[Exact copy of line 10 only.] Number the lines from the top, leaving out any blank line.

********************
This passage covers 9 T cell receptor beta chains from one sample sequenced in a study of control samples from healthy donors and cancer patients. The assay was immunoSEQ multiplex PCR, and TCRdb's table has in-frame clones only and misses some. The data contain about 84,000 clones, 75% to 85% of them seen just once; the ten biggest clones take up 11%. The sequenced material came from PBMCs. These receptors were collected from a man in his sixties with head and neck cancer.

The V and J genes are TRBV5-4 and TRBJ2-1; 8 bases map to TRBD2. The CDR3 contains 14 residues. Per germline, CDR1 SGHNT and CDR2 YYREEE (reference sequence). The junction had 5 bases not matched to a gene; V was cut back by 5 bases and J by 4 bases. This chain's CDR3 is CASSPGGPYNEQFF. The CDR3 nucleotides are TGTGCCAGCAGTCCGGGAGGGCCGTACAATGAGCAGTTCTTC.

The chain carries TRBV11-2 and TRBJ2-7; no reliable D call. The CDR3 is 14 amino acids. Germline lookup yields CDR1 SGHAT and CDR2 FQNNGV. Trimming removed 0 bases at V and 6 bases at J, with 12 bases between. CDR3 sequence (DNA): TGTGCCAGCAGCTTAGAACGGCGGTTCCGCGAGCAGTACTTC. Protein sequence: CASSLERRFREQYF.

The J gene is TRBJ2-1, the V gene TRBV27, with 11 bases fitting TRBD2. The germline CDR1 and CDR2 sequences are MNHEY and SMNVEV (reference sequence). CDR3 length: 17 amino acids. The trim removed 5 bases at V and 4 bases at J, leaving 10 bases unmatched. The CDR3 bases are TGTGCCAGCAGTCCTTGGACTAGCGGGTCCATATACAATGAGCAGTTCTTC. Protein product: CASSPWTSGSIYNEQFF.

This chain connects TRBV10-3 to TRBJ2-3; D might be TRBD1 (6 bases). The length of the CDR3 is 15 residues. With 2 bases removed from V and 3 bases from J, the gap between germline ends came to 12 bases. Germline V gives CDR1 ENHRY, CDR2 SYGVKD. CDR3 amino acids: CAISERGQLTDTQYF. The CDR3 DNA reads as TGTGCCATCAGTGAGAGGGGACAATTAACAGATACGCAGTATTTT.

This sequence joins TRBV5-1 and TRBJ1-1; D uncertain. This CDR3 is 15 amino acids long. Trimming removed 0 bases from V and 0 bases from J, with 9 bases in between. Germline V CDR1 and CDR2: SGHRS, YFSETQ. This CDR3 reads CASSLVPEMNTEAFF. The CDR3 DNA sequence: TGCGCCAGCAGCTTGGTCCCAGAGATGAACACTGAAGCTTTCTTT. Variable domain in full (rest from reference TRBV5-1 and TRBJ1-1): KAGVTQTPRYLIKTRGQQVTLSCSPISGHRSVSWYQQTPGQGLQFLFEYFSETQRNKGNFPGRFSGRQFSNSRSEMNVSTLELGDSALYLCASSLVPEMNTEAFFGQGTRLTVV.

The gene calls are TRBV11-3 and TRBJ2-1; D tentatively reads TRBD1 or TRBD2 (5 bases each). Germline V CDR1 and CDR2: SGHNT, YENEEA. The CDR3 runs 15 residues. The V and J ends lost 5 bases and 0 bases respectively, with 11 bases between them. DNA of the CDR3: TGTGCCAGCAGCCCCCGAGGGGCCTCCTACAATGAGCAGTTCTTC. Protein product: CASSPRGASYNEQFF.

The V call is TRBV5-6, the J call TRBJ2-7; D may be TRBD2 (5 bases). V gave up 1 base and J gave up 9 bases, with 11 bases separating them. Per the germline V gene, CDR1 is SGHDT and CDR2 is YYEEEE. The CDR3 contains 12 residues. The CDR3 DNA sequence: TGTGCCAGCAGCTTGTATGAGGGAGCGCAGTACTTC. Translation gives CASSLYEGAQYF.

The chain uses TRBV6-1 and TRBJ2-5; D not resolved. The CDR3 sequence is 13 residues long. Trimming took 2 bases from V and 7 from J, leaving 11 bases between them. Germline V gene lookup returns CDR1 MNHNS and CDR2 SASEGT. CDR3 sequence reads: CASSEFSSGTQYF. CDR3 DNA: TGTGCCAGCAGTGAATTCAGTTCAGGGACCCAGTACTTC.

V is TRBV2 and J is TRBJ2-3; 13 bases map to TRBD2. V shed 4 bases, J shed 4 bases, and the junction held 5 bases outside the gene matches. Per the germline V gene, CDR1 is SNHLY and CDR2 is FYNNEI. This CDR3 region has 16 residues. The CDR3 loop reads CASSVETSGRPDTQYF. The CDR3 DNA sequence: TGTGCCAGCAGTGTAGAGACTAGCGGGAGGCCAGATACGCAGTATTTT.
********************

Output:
V is TRBV2 and J is TRBJ2-3; 13 bases map to TRBD2. V shed 4 bases, J shed 4 bases, and the junction held 5 bases outside the gene matches. Per the germline V gene, CDR1 is SNHLY and CDR2 is FYNNEI. This CDR3 region has 16 residues. The CDR3 loop reads CASSVETSGRPDTQYF. The CDR3 DNA sequence: TGTGCCAGCAGTGTAGAGACTAGCGGGAGGCCAGATACGCAGTATTTT.